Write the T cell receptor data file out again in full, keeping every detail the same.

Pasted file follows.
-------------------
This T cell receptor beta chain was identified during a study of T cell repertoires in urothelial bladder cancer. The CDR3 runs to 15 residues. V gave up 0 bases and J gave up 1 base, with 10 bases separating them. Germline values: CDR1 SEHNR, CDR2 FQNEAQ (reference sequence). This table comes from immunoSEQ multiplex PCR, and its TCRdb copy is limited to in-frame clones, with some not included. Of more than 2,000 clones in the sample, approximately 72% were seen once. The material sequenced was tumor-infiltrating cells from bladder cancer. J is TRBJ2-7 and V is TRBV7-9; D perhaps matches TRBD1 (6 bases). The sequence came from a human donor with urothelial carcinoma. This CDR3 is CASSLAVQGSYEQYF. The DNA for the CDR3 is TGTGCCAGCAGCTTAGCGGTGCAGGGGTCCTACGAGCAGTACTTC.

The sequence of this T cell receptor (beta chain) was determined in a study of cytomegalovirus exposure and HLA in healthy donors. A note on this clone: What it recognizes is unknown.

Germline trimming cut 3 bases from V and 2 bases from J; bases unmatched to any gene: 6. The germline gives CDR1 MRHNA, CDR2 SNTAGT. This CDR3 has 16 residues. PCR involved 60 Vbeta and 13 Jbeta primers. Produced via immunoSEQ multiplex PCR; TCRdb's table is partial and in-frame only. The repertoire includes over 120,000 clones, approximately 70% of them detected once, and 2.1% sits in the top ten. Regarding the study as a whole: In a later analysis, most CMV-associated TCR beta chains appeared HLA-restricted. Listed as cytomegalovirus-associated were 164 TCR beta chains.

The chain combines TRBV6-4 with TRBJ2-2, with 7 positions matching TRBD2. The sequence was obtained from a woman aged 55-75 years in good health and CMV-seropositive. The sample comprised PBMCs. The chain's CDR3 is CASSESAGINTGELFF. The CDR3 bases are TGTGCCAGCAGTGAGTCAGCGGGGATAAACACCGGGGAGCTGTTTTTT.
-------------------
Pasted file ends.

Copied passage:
This T cell receptor beta chain was identified during a study of T cell repertoires in urothelial bladder cancer. The CDR3 runs to 15 residues. V gave up 0 bases and J gave up 1 base, with 10 bases separating them. Germline values: CDR1 SEHNR, CDR2 FQNEAQ (reference sequence). This table comes from immunoSEQ multiplex PCR, and its TCRdb copy is limited to in-frame clones, with some not included. Of more than 2,000 clones in the sample, approximately 72% were seen once. The material sequenced was tumor-infiltrating cells from bladder cancer. J is TRBJ2-7 and V is TRBV7-9; D perhaps matches TRBD1 (6 bases). The sequence came from a human donor with urothelial carcinoma. This CDR3 is CASSLAVQGSYEQYF. The DNA for the CDR3 is TGTGCCAGCAGCTTAGCGGTGCAGGGGTCCTACGAGCAGTACTTC.

The sequence of this T cell receptor (beta chain) was determined in a study of cytomegalovirus exposure and HLA in healthy donors. A note on this clone: What it recognizes is unknown.

Germline trimming cut 3 bases from V and 2 bases from J; bases unmatched to any gene: 6. The germline gives CDR1 MRHNA, CDR2 SNTAGT. This CDR3 has 16 residues. PCR involved 60 Vbeta and 13 Jbeta primers. Produced via immunoSEQ multiplex PCR; TCRdb's table is partial and in-frame only. The repertoire includes over 120,000 clones, approximately 70% of them detected once, and 2.1% sits in the top ten. Regarding the study as a whole: In a later analysis, most CMV-associated TCR beta chains appeared HLA-restricted. Listed as cytomegalovirus-associated were 164 TCR beta chains.

The chain combines TRBV6-4 with TRBJ2-2, with 7 positions matching TRBD2. The sequence was obtained from a woman aged 55-75 years in good health and CMV-seropositive. The sample comprised PBMCs. The chain's CDR3 is CASSESAGINTGELFF. The CDR3 bases are TGTGCCAGCAGTGAGTCAGCGGGGATAAACACCGGGGAGCTGTTTTTT.